Here we are, the final installment of my interview with Omer Kem of the Bissell Pro Cycling Team. The 26 year-old Oregon native has been through his share of ups and downs but he has never diverged from his goal of being a professional cyclist. Kem crashed violently at the Amgen Tour of California and broke his pelvis. He is now in full on recovery mode, and is scheduled to start at the Tour of Battenkill at the end of April.
On a personal note, while working on the interview, I was faced with a choice, either summarize Kem’s words into a shorter article or split it up into multiple posts. After reading and re-reading the complete transcription, I decided that I wanted to put Kem’s words out there, to show that the life of a professional cyclist is not all coffee shops and fun as portrayed by some of the blogs and tweets out there.
In the second part of the interview, Kem described his path to the Bissell team where he’s been working for the past four years. As part of his role as domestique, Kem is able to position himself and his teammates well into the peloton.
Some riders never master that skill of positioning, for Kem, the key is not to be “worried about the energy that you are using.”
It’s all about the team staying together with the domestiques such Kem riding in the wind. Riding in the back is just not going to cut it.
“I was taught that it was better that I was used up if it kept these guys fresh and so I’ve always known that mentality of to be a pro, to race like a pro, you race together, you race like a unit and doing that there are guys that get used up early.”
That mentality won’t work if the guy being used up early is also thinking of his own personal results instead of the team’s results. For Kem, it’s okay to be dropped before the final climb as long as the rider he is looking after is ready to go.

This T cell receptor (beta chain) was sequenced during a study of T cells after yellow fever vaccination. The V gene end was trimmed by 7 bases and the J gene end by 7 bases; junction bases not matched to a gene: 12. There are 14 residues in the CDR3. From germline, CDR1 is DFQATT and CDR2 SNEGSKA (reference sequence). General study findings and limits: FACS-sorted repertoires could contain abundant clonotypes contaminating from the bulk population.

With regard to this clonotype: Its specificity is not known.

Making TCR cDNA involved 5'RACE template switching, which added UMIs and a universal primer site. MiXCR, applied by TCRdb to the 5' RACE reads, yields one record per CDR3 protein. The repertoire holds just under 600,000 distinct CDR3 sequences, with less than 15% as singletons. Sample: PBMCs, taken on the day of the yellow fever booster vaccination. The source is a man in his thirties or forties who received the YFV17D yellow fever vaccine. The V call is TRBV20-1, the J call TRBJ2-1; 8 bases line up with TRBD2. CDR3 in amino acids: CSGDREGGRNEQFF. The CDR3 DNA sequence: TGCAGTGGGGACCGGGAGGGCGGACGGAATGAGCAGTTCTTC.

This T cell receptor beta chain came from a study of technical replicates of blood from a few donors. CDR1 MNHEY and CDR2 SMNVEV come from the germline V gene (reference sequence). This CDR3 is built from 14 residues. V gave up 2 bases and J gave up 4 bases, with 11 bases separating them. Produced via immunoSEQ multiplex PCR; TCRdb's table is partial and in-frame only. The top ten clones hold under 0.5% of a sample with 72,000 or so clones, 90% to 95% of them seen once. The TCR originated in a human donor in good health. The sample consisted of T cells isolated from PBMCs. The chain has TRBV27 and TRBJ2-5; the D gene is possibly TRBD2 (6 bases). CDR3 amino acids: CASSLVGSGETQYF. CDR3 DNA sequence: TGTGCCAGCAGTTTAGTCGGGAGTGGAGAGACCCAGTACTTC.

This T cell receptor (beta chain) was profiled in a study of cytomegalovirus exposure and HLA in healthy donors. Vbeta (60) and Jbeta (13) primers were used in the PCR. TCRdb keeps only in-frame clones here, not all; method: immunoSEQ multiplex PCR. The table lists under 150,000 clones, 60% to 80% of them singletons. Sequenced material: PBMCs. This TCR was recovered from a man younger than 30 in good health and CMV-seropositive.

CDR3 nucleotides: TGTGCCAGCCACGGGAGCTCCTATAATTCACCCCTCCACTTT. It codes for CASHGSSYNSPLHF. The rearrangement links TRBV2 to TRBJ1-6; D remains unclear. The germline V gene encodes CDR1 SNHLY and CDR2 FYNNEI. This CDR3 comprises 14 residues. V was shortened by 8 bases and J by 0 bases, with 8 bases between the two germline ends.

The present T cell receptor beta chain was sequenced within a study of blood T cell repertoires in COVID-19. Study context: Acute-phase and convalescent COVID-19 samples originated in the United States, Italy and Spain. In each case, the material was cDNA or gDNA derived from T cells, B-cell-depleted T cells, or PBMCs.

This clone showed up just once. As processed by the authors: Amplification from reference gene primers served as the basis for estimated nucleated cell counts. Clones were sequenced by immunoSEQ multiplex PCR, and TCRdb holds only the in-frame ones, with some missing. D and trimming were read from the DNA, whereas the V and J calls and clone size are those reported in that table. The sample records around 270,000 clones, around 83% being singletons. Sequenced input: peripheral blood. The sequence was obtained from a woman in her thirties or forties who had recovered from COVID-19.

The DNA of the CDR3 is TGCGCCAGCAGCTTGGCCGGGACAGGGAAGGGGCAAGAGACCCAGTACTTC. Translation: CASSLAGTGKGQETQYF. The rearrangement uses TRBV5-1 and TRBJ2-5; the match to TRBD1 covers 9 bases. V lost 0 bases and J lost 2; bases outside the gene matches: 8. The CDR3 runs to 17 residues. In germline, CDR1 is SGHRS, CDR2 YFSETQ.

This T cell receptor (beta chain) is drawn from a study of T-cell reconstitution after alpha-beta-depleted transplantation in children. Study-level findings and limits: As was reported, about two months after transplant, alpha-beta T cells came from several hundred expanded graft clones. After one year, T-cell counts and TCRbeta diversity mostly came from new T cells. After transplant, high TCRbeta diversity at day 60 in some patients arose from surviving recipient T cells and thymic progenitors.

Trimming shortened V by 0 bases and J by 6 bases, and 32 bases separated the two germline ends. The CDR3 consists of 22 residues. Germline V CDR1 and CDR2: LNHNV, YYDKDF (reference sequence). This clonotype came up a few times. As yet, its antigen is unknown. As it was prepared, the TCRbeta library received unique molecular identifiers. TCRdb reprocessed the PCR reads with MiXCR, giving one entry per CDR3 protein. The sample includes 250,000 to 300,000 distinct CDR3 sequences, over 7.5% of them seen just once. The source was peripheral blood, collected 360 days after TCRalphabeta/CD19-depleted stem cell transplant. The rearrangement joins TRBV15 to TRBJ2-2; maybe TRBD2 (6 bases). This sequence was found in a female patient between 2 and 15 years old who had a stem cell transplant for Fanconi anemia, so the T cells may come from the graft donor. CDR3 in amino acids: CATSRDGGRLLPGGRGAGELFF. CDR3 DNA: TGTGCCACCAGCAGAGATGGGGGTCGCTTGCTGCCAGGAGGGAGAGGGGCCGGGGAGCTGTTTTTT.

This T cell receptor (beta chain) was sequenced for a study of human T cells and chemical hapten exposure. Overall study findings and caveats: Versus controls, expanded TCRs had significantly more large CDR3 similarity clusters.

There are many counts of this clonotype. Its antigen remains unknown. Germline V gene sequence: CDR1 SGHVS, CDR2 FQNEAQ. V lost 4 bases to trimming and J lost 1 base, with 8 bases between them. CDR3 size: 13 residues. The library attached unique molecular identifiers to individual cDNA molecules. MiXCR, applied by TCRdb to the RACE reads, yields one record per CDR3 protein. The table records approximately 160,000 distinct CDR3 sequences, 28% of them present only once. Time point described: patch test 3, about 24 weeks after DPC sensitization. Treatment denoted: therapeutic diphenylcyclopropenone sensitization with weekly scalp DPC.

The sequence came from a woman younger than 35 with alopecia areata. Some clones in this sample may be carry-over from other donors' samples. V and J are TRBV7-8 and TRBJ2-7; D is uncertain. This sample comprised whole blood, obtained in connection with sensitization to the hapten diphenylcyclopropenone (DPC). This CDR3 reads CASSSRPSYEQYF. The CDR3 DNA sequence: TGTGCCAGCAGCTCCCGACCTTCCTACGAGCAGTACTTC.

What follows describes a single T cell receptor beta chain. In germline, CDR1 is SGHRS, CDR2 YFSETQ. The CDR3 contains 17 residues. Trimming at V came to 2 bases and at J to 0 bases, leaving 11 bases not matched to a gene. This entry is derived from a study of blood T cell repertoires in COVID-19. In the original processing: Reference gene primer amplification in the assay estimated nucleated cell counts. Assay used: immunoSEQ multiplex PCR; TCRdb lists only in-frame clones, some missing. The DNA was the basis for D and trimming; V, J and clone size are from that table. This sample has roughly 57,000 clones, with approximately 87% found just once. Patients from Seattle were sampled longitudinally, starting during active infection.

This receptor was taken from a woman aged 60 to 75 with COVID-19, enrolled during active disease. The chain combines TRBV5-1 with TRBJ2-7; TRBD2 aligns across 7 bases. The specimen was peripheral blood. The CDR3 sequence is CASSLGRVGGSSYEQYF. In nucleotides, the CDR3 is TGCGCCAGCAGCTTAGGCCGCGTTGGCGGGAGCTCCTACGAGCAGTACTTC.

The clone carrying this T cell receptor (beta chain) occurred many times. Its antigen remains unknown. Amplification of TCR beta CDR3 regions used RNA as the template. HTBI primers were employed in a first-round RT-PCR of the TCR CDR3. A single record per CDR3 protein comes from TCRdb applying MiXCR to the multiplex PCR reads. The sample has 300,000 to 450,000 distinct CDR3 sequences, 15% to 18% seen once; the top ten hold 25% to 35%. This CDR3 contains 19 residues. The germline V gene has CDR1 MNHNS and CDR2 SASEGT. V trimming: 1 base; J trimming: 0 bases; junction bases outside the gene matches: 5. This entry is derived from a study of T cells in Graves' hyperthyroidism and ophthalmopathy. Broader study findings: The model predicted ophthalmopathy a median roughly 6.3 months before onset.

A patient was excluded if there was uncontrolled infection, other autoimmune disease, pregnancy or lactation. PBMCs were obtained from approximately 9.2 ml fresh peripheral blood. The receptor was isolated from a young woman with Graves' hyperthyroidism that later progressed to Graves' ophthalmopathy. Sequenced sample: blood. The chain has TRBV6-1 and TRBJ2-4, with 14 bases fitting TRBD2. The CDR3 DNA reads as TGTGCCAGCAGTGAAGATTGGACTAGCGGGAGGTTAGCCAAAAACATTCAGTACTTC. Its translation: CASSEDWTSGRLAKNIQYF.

“I was just always burning matches staying at the front because there were always guys on my wheels, who were then protected and I guess you have to do that enough times to figure out how to race out there but also get a little protection.”
As the Bissell team as gotten better, Kem is often called to ride tempo and now he rides at the front of the race, still in the wind every day.
“Last year, you saw the full team take control at races even when we didn’t have the leader’s jersey because I can do that all day, everyday, it doesn’t matter. That was the job I was there for, we had some younger guys that were kind of learning that role, but Tom, Ben and Burke, those guys never saw the wind and that’s how they were able to get those results they did because they had a team that was dedicated to that, it wasn’t 8 guys wearing the same jersey in a race trying to get results.”
Another skill that Kem has demonstrated is the ability to read a race and tactics which he developed because he “has never wanted to do anything half-assed.”
“If you want to be a bike racer you have to figure out how to be bike racer and that’s part of it, and the reality of this sport is that it’s pretty easy to think about, I mean it’s hard to train, it’s hard to win races but at the same time you’re still just riding a bike.”
Under the guidance of then Directeur Sportif, now General Manager Glen Mitchell and his “thinking outside the box in terms of race tactics”, the team’s tactics surprised some in races such as the last stage of the Mt Hood Cycling Classic and the Tour de Nez, last year.